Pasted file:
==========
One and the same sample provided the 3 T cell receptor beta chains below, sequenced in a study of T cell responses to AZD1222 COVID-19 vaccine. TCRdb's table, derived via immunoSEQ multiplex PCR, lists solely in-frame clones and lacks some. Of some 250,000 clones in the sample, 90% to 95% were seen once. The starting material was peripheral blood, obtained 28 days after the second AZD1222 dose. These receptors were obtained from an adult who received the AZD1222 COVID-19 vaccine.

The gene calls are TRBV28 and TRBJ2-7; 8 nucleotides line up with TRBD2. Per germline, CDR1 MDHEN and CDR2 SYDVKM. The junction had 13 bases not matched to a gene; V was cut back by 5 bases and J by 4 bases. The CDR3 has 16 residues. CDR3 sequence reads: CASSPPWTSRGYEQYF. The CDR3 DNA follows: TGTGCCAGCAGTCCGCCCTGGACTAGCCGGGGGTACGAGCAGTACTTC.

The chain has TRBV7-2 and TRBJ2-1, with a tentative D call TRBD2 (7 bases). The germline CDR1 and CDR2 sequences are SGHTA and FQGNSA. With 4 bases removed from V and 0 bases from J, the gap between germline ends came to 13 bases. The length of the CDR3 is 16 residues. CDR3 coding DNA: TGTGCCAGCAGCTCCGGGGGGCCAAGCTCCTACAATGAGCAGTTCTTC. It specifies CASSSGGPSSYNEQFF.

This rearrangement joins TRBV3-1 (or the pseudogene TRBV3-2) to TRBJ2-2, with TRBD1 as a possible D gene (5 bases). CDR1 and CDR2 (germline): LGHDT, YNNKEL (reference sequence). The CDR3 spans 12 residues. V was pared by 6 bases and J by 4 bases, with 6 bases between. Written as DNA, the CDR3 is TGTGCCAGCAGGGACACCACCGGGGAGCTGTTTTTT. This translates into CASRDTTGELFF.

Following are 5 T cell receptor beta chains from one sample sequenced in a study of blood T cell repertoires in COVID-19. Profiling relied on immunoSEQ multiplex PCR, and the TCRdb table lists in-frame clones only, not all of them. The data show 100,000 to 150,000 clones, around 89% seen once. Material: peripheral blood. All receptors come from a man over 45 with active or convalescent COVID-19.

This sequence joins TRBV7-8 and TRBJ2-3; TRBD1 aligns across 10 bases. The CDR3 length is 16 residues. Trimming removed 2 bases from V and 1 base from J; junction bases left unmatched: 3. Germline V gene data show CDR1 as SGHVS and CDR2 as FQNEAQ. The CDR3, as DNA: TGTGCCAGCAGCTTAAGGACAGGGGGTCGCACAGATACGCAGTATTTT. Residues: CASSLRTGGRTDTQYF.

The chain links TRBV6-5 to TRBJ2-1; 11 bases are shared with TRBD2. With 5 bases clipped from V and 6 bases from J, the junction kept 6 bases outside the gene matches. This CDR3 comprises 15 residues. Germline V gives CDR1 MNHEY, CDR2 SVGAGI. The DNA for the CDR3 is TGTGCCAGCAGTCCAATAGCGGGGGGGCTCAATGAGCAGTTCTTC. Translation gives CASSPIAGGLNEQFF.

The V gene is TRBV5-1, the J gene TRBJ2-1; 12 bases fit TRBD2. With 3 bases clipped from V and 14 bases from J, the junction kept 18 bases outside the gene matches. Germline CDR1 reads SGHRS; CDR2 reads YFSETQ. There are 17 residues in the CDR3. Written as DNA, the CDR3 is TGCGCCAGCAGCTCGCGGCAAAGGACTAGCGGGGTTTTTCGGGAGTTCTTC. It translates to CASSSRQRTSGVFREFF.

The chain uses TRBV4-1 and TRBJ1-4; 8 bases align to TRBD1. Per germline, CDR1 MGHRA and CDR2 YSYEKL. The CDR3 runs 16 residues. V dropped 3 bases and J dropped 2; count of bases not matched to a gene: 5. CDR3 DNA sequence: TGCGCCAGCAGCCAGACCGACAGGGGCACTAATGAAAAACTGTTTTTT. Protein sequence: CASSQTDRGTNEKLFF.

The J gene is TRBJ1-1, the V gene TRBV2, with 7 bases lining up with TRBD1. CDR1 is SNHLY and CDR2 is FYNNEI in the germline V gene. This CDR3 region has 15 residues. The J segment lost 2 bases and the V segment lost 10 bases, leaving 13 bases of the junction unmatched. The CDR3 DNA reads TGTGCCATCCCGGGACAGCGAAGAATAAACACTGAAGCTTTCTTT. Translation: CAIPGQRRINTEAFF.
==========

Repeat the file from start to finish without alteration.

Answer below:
One and the same sample provided the 3 T cell receptor beta chains below, sequenced in a study of T cell responses to AZD1222 COVID-19 vaccine. TCRdb's table, derived via immunoSEQ multiplex PCR, lists solely in-frame clones and lacks some. Of some 250,000 clones in the sample, 90% to 95% were seen once. The starting material was peripheral blood, obtained 28 days after the second AZD1222 dose. These receptors were obtained from an adult who received the AZD1222 COVID-19 vaccine.

The gene calls are TRBV28 and TRBJ2-7; 8 nucleotides line up with TRBD2. Per germline, CDR1 MDHEN and CDR2 SYDVKM. The junction had 13 bases not matched to a gene; V was cut back by 5 bases and J by 4 bases. The CDR3 has 16 residues. CDR3 sequence reads: CASSPPWTSRGYEQYF. The CDR3 DNA follows: TGTGCCAGCAGTCCGCCCTGGACTAGCCGGGGGTACGAGCAGTACTTC.

The chain has TRBV7-2 and TRBJ2-1, with a tentative D call TRBD2 (7 bases). The germline CDR1 and CDR2 sequences are SGHTA and FQGNSA. With 4 bases removed from V and 0 bases from J, the gap between germline ends came to 13 bases. The length of the CDR3 is 16 residues. CDR3 coding DNA: TGTGCCAGCAGCTCCGGGGGGCCAAGCTCCTACAATGAGCAGTTCTTC. It specifies CASSSGGPSSYNEQFF.

This rearrangement joins TRBV3-1 (or the pseudogene TRBV3-2) to TRBJ2-2, with TRBD1 as a possible D gene (5 bases). CDR1 and CDR2 (germline): LGHDT, YNNKEL (reference sequence). The CDR3 spans 12 residues. V was pared by 6 bases and J by 4 bases, with 6 bases between. Written as DNA, the CDR3 is TGTGCCAGCAGGGACACCACCGGGGAGCTGTTTTTT. This translates into CASRDTTGELFF.

Following are 5 T cell receptor beta chains from one sample sequenced in a study of blood T cell repertoires in COVID-19. Profiling relied on immunoSEQ multiplex PCR, and the TCRdb table lists in-frame clones only, not all of them. The data show 100,000 to 150,000 clones, around 89% seen once. Material: peripheral blood. All receptors come from a man over 45 with active or convalescent COVID-19.

This sequence joins TRBV7-8 and TRBJ2-3; TRBD1 aligns across 10 bases. The CDR3 length is 16 residues. Trimming removed 2 bases from V and 1 base from J; junction bases left unmatched: 3. Germline V gene data show CDR1 as SGHVS and CDR2 as FQNEAQ. The CDR3, as DNA: TGTGCCAGCAGCTTAAGGACAGGGGGTCGCACAGATACGCAGTATTTT. Residues: CASSLRTGGRTDTQYF.

The chain links TRBV6-5 to TRBJ2-1; 11 bases are shared with TRBD2. With 5 bases clipped from V and 6 bases from J, the junction kept 6 bases outside the gene matches. This CDR3 comprises 15 residues. Germline V gives CDR1 MNHEY, CDR2 SVGAGI. The DNA for the CDR3 is TGTGCCAGCAGTCCAATAGCGGGGGGGCTCAATGAGCAGTTCTTC. Translation gives CASSPIAGGLNEQFF.

The V gene is TRBV5-1, the J gene TRBJ2-1; 12 bases fit TRBD2. With 3 bases clipped from V and 14 bases from J, the junction kept 18 bases outside the gene matches. Germline CDR1 reads SGHRS; CDR2 reads YFSETQ. There are 17 residues in the CDR3. Written as DNA, the CDR3 is TGCGCCAGCAGCTCGCGGCAAAGGACTAGCGGGGTTTTTCGGGAGTTCTTC. It translates to CASSSRQRTSGVFREFF.

The chain uses TRBV4-1 and TRBJ1-4; 8 bases align to TRBD1. Per germline, CDR1 MGHRA and CDR2 YSYEKL. The CDR3 runs 16 residues. V dropped 3 bases and J dropped 2; count of bases not matched to a gene: 5. CDR3 DNA sequence: TGCGCCAGCAGCCAGACCGACAGGGGCACTAATGAAAAACTGTTTTTT. Protein sequence: CASSQTDRGTNEKLFF.

The J gene is TRBJ1-1, the V gene TRBV2, with 7 bases lining up with TRBD1. CDR1 is SNHLY and CDR2 is FYNNEI in the germline V gene. This CDR3 region has 15 residues. The J segment lost 2 bases and the V segment lost 10 bases, leaving 13 bases of the junction unmatched. The CDR3 DNA reads TGTGCCATCCCGGGACAGCGAAGAATAAACACTGAAGCTTTCTTT. Translation: CAIPGQRRINTEAFF.